From July next year, superannuation funds are required to tell their members what investments are held in the fund. The question is, along with letting us know what they have bought on our behalf, will the funds also let us know whether they are discussing issues with management and, if so, what they discussed? Will they ask us what we think?
History does not bode well.
In 2008, a Parliamentary Committee found that institutional investors, such as superannuation funds, made decisions about whether to engage with companies based primarily on the economic cost to them. Some found engagement to be a distraction from generating investment returns. These conclusions followed earlier research in 1998 that showed active participation in company decision-making was not high on the agenda of most institutional investors. It found voting decisions made by these institutions were not transparent or prioritised.
So when we get access to all this information, what will it actually mean? Will we have any idea how long shares in companies have been held? Whether there has been any engagement with the management and whether they are engaging on issues that matter to their members.
If you had the chance to influence the senior managements of Australia’s biggest banks, Telstra or the big supermarkets, what would be most important issues to you?
- We own the companies (weownthecompanies.com)
Did you know that every person with a superannuation fund is part of the largest group of owners of Australia’s equity market and bond (debt) market? Probably not. Most people don’t.
Around 40% of the Australian equity market and 30% of the bond market are owned by institutional investors, who manage our money in superannuation funds and other pooled funds. With more than 70% of adult Australians having some form of superannuation savings, we are a formidable ownership group that is growing all the time.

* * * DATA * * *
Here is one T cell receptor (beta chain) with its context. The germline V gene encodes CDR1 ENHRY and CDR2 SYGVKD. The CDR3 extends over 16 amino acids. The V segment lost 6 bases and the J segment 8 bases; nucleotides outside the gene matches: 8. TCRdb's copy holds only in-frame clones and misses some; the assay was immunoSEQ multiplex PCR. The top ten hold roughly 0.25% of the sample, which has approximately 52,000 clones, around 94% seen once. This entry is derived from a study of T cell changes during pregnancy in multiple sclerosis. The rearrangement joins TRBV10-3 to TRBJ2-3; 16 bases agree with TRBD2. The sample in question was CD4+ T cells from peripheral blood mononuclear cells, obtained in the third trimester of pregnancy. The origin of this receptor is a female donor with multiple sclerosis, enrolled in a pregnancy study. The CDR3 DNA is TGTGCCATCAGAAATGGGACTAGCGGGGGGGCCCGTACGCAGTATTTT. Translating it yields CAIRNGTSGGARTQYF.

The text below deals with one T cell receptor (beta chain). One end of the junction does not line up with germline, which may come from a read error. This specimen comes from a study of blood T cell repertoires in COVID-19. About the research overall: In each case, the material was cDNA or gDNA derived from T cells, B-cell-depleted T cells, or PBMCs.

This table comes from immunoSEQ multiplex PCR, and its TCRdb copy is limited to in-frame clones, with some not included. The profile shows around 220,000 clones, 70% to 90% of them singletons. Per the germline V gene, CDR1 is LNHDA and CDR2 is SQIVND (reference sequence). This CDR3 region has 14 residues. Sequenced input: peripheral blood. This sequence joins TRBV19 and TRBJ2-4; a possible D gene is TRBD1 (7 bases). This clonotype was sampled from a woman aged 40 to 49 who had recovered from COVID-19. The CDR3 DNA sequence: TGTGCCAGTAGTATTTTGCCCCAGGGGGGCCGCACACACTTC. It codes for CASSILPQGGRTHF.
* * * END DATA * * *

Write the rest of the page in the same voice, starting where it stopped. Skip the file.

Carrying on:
The same is true of other Western economies. Some 44.9% of the UK’s equity market is owned by pooled accounts, such as UK pension funds, and mutual funds own 24% of the US stock market.
So why is it, that we are becoming more concerned about corporate behaviour but feel less able to influence decision making?
Well, we outsource the management of our money to institutional investors. Institutional investors include the superannuation funds, pension funds and professional asset managers who are sub-contracted to manage our money. Once we invest in funds, it is hard to get information about what they invest in and how active they are on our behalf.
Perhaps it is time we get involved and start asking questions. Making a profit is not a bad thing, but it is important we start weighing up what is the cost of prioritising endless profit growth.
Collectively, we could be more powerful than we think. We could use our power to get companies to manage for our long-term economic and social future again and not for the short-term gains of the stock market.